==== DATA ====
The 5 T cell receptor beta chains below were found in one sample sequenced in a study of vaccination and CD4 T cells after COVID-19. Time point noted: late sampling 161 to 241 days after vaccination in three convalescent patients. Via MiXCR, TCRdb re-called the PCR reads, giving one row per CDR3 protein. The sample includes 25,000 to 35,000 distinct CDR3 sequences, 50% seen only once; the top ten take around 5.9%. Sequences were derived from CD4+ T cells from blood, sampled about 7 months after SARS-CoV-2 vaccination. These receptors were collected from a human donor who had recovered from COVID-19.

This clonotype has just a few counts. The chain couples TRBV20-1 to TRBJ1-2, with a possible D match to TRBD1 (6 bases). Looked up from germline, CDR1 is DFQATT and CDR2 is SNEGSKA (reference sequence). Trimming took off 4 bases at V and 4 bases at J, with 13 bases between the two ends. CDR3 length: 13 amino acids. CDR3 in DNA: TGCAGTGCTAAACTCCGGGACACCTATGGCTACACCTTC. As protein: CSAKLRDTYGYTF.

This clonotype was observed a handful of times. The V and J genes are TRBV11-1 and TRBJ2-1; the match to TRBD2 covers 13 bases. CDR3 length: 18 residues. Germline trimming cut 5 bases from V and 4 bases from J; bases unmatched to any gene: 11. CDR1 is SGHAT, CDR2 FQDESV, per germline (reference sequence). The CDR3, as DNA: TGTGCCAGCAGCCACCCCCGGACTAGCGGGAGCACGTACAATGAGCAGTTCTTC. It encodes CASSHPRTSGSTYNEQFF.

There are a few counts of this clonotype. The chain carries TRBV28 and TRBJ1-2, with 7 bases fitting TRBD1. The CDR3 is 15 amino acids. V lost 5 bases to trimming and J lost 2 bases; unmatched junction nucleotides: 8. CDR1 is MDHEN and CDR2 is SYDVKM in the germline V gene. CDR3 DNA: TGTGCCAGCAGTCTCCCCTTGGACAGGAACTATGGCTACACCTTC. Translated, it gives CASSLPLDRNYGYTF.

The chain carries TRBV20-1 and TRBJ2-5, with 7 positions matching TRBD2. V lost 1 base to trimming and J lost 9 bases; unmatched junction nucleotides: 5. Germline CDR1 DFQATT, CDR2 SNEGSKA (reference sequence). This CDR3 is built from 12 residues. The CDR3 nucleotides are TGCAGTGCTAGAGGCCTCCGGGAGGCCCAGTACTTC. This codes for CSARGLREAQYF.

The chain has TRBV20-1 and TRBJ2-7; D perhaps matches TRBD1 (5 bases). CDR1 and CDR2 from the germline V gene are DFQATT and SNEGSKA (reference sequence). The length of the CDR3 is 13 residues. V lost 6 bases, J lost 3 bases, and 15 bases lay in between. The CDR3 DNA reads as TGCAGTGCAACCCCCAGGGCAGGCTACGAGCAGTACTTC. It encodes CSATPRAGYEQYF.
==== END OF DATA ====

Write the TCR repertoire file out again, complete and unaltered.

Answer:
The 5 T cell receptor beta chains below were found in one sample sequenced in a study of vaccination and CD4 T cells after COVID-19. Time point noted: late sampling 161 to 241 days after vaccination in three convalescent patients. Via MiXCR, TCRdb re-called the PCR reads, giving one row per CDR3 protein. The sample includes 25,000 to 35,000 distinct CDR3 sequences, 50% seen only once; the top ten take around 5.9%. Sequences were derived from CD4+ T cells from blood, sampled about 7 months after SARS-CoV-2 vaccination. These receptors were collected from a human donor who had recovered from COVID-19.

This clonotype has just a few counts. The chain couples TRBV20-1 to TRBJ1-2, with a possible D match to TRBD1 (6 bases). Looked up from germline, CDR1 is DFQATT and CDR2 is SNEGSKA (reference sequence). Trimming took off 4 bases at V and 4 bases at J, with 13 bases between the two ends. CDR3 length: 13 amino acids. CDR3 in DNA: TGCAGTGCTAAACTCCGGGACACCTATGGCTACACCTTC. As protein: CSAKLRDTYGYTF.

This clonotype was observed a handful of times. The V and J genes are TRBV11-1 and TRBJ2-1; the match to TRBD2 covers 13 bases. CDR3 length: 18 residues. Germline trimming cut 5 bases from V and 4 bases from J; bases unmatched to any gene: 11. CDR1 is SGHAT, CDR2 FQDESV, per germline (reference sequence). The CDR3, as DNA: TGTGCCAGCAGCCACCCCCGGACTAGCGGGAGCACGTACAATGAGCAGTTCTTC. It encodes CASSHPRTSGSTYNEQFF.

There are a few counts of this clonotype. The chain carries TRBV28 and TRBJ1-2, with 7 bases fitting TRBD1. The CDR3 is 15 amino acids. V lost 5 bases to trimming and J lost 2 bases; unmatched junction nucleotides: 8. CDR1 is MDHEN and CDR2 is SYDVKM in the germline V gene. CDR3 DNA: TGTGCCAGCAGTCTCCCCTTGGACAGGAACTATGGCTACACCTTC. Translated, it gives CASSLPLDRNYGYTF.

The chain carries TRBV20-1 and TRBJ2-5, with 7 positions matching TRBD2. V lost 1 base to trimming and J lost 9 bases; unmatched junction nucleotides: 5. Germline CDR1 DFQATT, CDR2 SNEGSKA (reference sequence). This CDR3 is built from 12 residues. The CDR3 nucleotides are TGCAGTGCTAGAGGCCTCCGGGAGGCCCAGTACTTC. This codes for CSARGLREAQYF.

The chain has TRBV20-1 and TRBJ2-7; D perhaps matches TRBD1 (5 bases). CDR1 and CDR2 from the germline V gene are DFQATT and SNEGSKA (reference sequence). The length of the CDR3 is 13 residues. V lost 6 bases, J lost 3 bases, and 15 bases lay in between. The CDR3 DNA reads as TGCAGTGCAACCCCCAGGGCAGGCTACGAGCAGTACTTC. It encodes CSATPRAGYEQYF.